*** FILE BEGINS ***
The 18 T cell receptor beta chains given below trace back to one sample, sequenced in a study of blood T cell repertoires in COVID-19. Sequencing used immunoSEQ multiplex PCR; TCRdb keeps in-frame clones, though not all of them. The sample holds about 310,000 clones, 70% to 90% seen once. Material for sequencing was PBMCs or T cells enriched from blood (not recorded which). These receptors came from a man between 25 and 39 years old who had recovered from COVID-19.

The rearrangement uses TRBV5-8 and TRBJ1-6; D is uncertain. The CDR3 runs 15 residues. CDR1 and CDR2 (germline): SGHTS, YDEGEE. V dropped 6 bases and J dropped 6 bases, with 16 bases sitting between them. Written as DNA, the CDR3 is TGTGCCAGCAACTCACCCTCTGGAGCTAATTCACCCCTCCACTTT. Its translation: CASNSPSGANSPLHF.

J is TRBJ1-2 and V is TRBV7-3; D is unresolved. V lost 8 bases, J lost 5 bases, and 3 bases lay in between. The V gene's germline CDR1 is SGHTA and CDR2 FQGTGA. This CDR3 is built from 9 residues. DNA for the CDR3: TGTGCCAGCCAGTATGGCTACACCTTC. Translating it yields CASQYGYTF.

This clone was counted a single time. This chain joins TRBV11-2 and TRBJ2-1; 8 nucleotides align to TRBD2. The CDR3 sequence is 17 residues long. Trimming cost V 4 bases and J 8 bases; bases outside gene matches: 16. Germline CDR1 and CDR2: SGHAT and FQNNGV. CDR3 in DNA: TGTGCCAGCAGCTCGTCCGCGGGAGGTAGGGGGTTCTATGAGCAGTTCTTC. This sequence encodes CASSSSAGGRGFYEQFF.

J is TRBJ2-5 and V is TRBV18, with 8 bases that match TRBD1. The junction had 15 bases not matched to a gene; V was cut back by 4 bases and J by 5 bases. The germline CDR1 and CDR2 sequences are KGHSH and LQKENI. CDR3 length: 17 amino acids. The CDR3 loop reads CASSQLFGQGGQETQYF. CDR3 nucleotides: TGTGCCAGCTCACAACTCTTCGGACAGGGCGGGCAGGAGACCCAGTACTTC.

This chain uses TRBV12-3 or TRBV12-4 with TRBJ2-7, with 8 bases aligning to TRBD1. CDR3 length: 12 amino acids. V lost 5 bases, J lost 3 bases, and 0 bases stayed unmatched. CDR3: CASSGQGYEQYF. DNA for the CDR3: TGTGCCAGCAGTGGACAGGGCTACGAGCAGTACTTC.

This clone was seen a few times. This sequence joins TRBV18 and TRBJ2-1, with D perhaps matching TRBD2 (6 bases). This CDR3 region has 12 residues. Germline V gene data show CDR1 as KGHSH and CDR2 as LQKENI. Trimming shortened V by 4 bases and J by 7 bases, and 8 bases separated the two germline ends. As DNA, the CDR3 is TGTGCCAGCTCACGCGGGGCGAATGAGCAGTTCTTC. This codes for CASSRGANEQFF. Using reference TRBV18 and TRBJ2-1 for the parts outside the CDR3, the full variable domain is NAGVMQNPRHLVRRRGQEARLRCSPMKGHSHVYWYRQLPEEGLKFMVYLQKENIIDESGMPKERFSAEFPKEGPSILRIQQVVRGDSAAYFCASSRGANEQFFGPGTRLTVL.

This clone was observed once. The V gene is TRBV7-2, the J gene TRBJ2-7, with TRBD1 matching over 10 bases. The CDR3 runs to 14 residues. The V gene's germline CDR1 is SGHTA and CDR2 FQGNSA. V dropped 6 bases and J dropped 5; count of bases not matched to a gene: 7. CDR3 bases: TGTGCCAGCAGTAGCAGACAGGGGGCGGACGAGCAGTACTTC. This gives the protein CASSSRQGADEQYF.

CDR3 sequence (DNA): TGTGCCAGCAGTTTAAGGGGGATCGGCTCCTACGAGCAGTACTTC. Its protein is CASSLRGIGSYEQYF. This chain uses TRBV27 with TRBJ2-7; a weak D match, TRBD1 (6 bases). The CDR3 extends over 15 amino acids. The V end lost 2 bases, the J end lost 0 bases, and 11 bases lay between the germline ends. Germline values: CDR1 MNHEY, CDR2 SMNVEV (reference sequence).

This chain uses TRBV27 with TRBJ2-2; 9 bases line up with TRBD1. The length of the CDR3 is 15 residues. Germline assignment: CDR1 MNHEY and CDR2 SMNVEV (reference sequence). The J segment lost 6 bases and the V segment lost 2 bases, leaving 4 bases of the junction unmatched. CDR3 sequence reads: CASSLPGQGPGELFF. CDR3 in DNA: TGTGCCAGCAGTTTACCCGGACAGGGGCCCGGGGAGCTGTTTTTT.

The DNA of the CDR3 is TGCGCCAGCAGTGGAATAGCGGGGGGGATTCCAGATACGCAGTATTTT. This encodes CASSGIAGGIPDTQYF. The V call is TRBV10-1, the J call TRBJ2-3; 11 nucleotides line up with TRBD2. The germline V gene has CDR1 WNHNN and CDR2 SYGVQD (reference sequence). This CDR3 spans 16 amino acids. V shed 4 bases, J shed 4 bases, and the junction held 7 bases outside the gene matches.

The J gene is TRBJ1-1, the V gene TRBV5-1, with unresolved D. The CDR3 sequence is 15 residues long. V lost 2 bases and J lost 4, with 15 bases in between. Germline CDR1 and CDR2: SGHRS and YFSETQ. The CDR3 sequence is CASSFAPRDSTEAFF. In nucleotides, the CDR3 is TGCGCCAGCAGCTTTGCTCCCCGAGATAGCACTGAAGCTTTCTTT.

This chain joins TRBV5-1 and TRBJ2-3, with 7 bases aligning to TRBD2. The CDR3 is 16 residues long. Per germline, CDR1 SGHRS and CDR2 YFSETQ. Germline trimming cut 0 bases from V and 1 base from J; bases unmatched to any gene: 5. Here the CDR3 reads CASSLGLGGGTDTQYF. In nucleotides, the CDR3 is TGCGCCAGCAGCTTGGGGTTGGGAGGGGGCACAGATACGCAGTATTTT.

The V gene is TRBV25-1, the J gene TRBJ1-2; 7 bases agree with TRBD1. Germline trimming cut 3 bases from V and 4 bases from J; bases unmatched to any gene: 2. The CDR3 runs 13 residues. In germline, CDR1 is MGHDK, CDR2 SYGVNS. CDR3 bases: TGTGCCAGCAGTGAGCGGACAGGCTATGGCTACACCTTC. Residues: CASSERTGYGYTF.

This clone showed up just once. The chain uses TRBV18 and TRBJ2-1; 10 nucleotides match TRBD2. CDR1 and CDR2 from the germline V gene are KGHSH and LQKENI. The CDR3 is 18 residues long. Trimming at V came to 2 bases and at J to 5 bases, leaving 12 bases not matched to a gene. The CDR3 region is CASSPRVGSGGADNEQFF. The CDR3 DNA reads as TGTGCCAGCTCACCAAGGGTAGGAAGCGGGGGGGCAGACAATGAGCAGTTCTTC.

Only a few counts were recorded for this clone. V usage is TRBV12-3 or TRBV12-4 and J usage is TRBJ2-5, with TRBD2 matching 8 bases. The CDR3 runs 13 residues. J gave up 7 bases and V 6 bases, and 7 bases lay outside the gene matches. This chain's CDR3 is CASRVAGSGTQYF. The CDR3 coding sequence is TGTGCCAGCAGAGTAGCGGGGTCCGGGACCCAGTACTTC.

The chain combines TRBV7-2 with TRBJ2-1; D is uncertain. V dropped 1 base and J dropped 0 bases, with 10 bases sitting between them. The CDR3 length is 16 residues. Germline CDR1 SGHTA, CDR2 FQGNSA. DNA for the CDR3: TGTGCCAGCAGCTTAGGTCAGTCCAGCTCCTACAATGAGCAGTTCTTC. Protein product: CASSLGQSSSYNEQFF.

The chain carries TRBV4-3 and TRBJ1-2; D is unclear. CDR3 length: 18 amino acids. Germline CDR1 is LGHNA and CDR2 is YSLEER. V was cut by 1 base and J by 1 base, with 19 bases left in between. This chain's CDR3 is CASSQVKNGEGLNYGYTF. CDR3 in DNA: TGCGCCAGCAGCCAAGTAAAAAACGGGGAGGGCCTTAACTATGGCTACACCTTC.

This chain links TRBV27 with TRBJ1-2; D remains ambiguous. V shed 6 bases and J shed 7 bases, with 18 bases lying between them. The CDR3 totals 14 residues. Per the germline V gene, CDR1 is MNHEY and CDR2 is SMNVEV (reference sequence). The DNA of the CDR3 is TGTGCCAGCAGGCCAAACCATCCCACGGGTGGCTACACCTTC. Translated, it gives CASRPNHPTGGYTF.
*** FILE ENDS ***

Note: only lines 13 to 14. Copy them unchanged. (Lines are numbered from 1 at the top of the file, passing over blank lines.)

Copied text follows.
This chain joins TRBV5-1 and TRBJ2-3, with 7 bases aligning to TRBD2. The CDR3 is 16 residues long. Per germline, CDR1 SGHRS and CDR2 YFSETQ. Germline trimming cut 0 bases from V and 1 base from J; bases unmatched to any gene: 5. Here the CDR3 reads CASSLGLGGGTDTQYF. In nucleotides, the CDR3 is TGCGCCAGCAGCTTGGGGTTGGGAGGGGGCACAGATACGCAGTATTTT.

The V gene is TRBV25-1, the J gene TRBJ1-2; 7 bases agree with TRBD1. Germline trimming cut 3 bases from V and 4 bases from J; bases unmatched to any gene: 2. The CDR3 runs 13 residues. In germline, CDR1 is MGHDK, CDR2 SYGVNS. CDR3 bases: TGTGCCAGCAGTGAGCGGACAGGCTATGGCTACACCTTC. Residues: CASSERTGYGYTF.